ESSEX FARM CEMETERY, YPRES, BELGIUM: Every Veteran’s Day is a special time of remembrance for those who perished in the preservation of our liberty and freedom. This year carries greater significance, however, because this Veteran’s Day marks the 100th anniversary of the end of World War I. In early May of 1915, Canadian military doctor and artillery commander Major John McCrae composed his now famous poem In Flanders Fields in tribute to his close friend Lieutenant Alexis Helmer who was killed on May 2, 1915 in the gun positions near Ypres. Helmer was just 22 years old.
In the absence of the chaplain who had been called away, McCrae was asked to conduct the burial of his friend.
In Flanders Field: Written for Lieutenant Alexis Helmer
It was a Sunday morning when Helmer left his dugout taking a direct hit from an 8-inch German shell. He was killed instantly. According to reports “what body parts could be found were later gathered into sandbags and laid in an army blanket for burial that evening.”
The memorial ceremony was simple and brief as Major McCrae recited from memory a few passages from the Church of England’s “Order of Burial of the Dead.” Helmer’s burial site was marked by a simple wooden cross; a grave that has since been lost.
Today, the John McCrae Memorial Site is a prominent feature of Essex Farm Cemetery where 1,204 fallen soldiers are interred, of which 104 are unidentified. The monument includes the In Flanders Fields poem composed by the major.
Established next to a dressing station by the Canadian Field Artillery during the Second Battle of Ypres, the cemetery is called “Essex Farm” to commemorate the Essex Regiment. Many believe the name was chosen in honor of a member of that regiment who was buried there in June 1915.
The story behind In Flanders Field
Following Helmer’s burial, it is believed that McCrae began to draft his poem, though there are several accounts of what happened.
One version says McCrae was seen writing the poem the next day, sitting on the rear step of an ambulance while looking at Helmer’s grave with the vivid red poppies that were springing up amongst the graves in the burial ground.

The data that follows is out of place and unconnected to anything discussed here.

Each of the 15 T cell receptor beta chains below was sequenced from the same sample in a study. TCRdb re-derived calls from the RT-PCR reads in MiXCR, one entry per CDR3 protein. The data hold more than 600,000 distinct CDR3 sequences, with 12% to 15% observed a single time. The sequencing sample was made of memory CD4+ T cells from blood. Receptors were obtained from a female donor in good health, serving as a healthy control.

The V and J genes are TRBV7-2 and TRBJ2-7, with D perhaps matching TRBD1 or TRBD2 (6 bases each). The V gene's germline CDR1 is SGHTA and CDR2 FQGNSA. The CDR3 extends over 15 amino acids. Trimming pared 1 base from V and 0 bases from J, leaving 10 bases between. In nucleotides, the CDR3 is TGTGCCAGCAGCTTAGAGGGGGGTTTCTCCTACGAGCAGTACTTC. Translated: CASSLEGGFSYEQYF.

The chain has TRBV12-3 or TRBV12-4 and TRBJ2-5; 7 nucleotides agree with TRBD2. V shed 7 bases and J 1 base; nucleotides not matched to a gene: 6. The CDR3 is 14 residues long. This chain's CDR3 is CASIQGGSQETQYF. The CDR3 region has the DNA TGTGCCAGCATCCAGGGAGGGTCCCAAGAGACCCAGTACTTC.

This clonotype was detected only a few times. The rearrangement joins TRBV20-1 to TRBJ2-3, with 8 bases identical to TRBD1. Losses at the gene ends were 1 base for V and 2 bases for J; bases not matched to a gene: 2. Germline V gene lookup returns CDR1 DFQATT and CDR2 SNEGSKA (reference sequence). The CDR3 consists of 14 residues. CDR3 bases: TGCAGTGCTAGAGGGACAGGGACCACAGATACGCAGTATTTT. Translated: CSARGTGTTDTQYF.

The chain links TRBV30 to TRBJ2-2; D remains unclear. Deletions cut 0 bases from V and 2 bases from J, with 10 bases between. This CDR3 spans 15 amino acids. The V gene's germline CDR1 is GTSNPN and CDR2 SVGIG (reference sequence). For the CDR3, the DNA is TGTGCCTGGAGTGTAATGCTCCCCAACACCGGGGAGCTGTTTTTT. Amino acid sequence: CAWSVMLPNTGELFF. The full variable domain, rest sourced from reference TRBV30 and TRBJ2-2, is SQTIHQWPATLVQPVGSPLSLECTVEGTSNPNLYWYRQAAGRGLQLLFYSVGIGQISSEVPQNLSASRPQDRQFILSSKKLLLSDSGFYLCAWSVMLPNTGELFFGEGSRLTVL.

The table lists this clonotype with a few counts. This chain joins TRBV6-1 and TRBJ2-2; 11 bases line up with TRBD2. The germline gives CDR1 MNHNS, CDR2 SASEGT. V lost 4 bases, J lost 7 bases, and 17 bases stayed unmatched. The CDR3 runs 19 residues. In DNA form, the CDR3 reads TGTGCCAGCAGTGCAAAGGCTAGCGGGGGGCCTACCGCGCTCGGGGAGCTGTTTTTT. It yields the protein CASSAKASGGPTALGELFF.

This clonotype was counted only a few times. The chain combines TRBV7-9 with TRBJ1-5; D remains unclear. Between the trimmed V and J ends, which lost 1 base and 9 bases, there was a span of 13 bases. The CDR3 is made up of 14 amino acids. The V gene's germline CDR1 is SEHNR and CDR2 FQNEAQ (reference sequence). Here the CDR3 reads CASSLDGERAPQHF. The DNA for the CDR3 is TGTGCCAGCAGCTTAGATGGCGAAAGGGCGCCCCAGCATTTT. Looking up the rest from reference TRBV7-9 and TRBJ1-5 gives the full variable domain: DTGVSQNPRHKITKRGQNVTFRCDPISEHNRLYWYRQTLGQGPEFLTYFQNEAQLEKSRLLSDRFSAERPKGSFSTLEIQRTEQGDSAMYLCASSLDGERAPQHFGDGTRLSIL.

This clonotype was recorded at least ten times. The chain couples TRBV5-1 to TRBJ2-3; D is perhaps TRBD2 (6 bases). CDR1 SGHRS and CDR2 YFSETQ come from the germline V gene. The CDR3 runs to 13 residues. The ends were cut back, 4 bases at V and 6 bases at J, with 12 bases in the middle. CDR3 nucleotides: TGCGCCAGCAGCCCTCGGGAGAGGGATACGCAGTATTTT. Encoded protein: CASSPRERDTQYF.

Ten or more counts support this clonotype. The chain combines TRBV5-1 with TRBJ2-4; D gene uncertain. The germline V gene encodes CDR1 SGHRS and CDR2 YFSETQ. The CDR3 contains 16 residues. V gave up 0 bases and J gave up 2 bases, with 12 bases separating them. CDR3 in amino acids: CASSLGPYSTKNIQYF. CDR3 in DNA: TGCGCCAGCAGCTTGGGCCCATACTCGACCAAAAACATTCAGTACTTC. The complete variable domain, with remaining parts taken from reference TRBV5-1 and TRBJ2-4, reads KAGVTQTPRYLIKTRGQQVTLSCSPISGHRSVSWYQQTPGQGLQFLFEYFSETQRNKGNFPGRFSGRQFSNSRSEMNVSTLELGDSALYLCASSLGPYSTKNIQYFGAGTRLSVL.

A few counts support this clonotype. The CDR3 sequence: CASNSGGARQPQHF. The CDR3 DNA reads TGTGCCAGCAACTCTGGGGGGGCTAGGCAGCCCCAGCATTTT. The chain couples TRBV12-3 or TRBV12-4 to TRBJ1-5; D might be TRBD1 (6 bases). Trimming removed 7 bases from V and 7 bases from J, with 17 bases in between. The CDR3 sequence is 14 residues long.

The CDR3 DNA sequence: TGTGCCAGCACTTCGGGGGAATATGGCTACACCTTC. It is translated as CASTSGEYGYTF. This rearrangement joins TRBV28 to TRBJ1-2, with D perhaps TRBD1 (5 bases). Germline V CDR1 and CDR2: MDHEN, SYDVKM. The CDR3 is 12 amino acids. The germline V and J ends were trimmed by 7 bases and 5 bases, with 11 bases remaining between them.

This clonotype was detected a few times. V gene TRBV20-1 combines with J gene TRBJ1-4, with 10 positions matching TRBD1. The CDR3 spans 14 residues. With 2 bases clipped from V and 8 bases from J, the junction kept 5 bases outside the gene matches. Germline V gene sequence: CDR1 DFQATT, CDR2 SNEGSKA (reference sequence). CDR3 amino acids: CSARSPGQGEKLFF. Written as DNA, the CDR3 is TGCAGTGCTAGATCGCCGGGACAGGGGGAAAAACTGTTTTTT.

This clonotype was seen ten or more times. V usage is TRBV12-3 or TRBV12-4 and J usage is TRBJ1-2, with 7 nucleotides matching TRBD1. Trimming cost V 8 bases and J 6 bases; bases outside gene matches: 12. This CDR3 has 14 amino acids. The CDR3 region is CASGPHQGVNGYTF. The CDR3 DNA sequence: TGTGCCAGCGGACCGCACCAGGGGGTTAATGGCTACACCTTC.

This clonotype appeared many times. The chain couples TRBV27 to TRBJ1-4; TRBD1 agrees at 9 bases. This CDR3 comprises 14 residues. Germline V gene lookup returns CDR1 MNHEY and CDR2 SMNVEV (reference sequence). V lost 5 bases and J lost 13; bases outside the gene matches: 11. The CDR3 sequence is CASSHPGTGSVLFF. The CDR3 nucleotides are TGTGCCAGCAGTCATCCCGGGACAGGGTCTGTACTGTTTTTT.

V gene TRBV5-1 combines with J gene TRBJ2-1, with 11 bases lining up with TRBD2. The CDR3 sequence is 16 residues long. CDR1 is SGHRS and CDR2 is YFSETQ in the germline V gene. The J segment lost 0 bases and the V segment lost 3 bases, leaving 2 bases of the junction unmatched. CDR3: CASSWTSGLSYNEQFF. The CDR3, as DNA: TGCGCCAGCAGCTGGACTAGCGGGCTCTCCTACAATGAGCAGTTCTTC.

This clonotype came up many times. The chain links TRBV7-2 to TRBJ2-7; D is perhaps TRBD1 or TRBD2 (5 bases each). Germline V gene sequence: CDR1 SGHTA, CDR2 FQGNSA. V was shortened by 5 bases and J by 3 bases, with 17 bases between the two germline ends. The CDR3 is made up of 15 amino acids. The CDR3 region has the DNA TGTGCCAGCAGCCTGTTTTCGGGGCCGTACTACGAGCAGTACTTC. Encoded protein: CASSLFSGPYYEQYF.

Another said that McCrae was so upset after Helmer’s burial that he wrote the poem in twenty minutes in an attempt to compose himself.
The third version by commanding officer, Lieutenant Colonel Morrison, stated that John drafted the poem partly to pass the time between the arrival of two groups of wounded soldiers at the first aid post and partly to experiment with different variations of the poem’s meter.
Regardless of which story is true, Major McCrae’s poem is a haunting reminder of the insanity of war. During the 16 days of the Second Battle of Ypres, of which there were a total of five.
One observer wrote this account:
“We saw how they crept out to bury their dead during lulls in the fighting. So the rows of crosses increased day after day, until in no time at all it had become quite a sizeable cemetery. Just as John described it, it was not uncommon early in the morning to hear the larks singing in the brief silences between the bursts of the shells and the returning salvos of our own nearby guns.”
In the autumn of 1914 a small burial ground had been established by the French Army on a canal bank during the First Battle of Ypres. By May of the following year, the site contained graves of both French and Canadian casualties becoming known as Essex Farm British Military Cemetery. Essex Farm was a nearby farm in the area.
It was during the battle to defend Allied terrain in the northern Ypres Salient, that the Germans introduced a deadly, never before used weapon, poison gas.
The rejection of In Flanders Field
Major McCrae submitted his poem to The Spectator magazine but it was rejected and returned. It was not published until Punch printed it on December 8, 1915.
In the Punch version the word “blow” is used in the first line even though McCrae also wrote the word “grow” in other handwritten rewrites. The poem contains just 15 lines but they are as powerful and poignant as they are haunting:
In Flanders Field by Major John McCrae
In Flanders fields the poppies blow
Between the crosses, row on row,
That mark our place; and in the sky
The larks, still bravely singing, fly
Scarce heard amid the guns below.
We are the Dead. Short days ago
We lived, felt dawn, saw sunset glow,
Loved and were loved, and now we lie
In Flanders fields.
Take up our quarrel with the foe:
To you from failing hands we throw
The torch; be yours to hold it high.
If ye break faith with us who die
We shall not sleep, though poppies grow
In Flanders fields.
Travelers who visit the Menin Gate Memorial and/or participate in the Last Post ceremony will find Lieutenant Alex Helmer’s name commemorated on Panel 10. His name is among nearly 55,000 soldiers with no known grave in the battlefields of the Ypres Salient.
Today, in tribute to those fallen warriors, Ypres honors them with a nightly ceremony known as the “Last Call.” A tradition which has been observed each evening since 1929.
Read Also: Veterans Day: Belgium’s Last Post in Ypres on the
100th anniversary of the World War I Armistice
About the Author:
Bob Taylor is a veteran writer who has traveled throughout the world. Taylor was an award-winning television producer/reporter/anchor before focusing on writing about international events, people and cultures around the globe.
He is the founder of The Magellan Travel Club (www.MagellanTravelClub.com)
His goal is to visit 100 countries or more during his lifetime
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Lead Image: Pixabay https://www.pexels.com/photo/sunset-sun-horizon-priroda-35599/